I love bragging about my big win in Stoops. There the Plaintiff bought 35 cell phones (it was actually more like 85) for the specific purpose of attracting wrong number phone calls and suing callers under the TCPA. She testified that manufacturing these lawsuits was her “business.” The Court dismissed the case—the first Article III dismissal of a TCPA case following Spokeo—on a lack of Article III and prudential standing.
In the years since Stoops many have tried to make the same argument against TCPA repeat players but most have failed. The simple reason is that Stoops was decided following a deposition in which the Plaintiff–who presents as a very nice lady in person– had admitted she subjectively desired the calls and purchased her phones expressly for the purpose of collecting those calls. Yet many Defendants rush to raise the standing argument without first obtaining the needed intent evidence.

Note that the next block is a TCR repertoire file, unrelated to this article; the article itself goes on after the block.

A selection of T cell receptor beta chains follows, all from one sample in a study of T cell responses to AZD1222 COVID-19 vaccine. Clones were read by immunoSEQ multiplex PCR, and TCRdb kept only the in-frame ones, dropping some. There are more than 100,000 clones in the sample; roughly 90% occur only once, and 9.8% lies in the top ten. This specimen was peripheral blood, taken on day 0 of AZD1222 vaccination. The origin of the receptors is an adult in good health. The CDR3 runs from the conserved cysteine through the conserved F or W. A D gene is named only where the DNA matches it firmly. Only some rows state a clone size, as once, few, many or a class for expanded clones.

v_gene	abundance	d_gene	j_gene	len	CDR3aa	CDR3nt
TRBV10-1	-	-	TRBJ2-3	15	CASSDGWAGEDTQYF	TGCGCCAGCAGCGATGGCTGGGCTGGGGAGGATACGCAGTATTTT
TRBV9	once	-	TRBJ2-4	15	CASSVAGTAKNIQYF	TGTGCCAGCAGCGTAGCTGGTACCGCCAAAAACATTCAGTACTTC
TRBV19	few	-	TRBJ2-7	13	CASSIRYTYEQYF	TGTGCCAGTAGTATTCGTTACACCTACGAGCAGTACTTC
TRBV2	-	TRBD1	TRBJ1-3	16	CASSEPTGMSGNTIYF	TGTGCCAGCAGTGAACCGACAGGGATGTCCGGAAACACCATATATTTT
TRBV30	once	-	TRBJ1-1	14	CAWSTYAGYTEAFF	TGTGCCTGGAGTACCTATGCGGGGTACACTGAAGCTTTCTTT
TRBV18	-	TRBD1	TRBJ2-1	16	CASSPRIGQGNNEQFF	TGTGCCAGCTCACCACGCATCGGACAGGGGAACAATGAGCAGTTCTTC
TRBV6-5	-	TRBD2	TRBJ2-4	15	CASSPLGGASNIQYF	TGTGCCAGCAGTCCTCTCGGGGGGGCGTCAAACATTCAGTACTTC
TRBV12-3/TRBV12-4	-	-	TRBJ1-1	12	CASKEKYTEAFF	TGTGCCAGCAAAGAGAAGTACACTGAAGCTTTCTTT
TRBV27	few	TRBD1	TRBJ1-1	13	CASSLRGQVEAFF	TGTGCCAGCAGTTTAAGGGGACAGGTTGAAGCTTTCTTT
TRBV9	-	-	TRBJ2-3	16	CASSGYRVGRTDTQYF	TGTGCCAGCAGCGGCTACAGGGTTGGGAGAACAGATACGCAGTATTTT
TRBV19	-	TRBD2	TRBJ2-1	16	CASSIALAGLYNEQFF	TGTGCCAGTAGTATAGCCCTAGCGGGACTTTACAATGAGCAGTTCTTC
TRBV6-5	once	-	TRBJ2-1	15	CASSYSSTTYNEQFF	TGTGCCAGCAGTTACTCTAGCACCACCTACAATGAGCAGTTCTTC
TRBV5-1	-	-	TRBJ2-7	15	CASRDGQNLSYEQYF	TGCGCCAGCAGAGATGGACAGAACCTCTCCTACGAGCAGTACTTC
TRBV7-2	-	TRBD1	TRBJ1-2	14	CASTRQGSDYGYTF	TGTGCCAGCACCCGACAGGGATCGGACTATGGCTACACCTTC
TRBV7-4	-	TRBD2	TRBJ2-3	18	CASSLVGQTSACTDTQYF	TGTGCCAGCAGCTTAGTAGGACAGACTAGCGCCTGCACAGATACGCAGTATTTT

The latest example is in Shelton v. Direct Energy, Case No. 1:19CV0081, 2019 U.S. Dist. LEXIS 150559 (E.D. Oh. Aug. 27, 2019) where JES—as we call him here in TCPAWorld—was permitted to pursue yet another TCPA action by a district court that found his status as a repeat-player did not deprive him of standing. The Court distinguished Stoops on the fact and found that Defendant presented no evidence that JES owned more than one phone. And, in the Court’s view, “the fact that Shelton has filed other TCPA suits does not deprive him of standing, nor does that fact bar this suit.”
Notably a number of recent cases have likewise concluded that repeat-player status does not deprive class litigants of adequacy to represent a class.
At bottom, we know how incredibly frustrating it can be to deal with these repeat-players. The key is not to merely lob the fact that the Plaintiff has filed many lawsuits at the Court, however. More must be shown. But by carefully pursuing the evidence with a view toward establishing intent manufactured lawsuits can yet be dealt with.
Always happy to chat.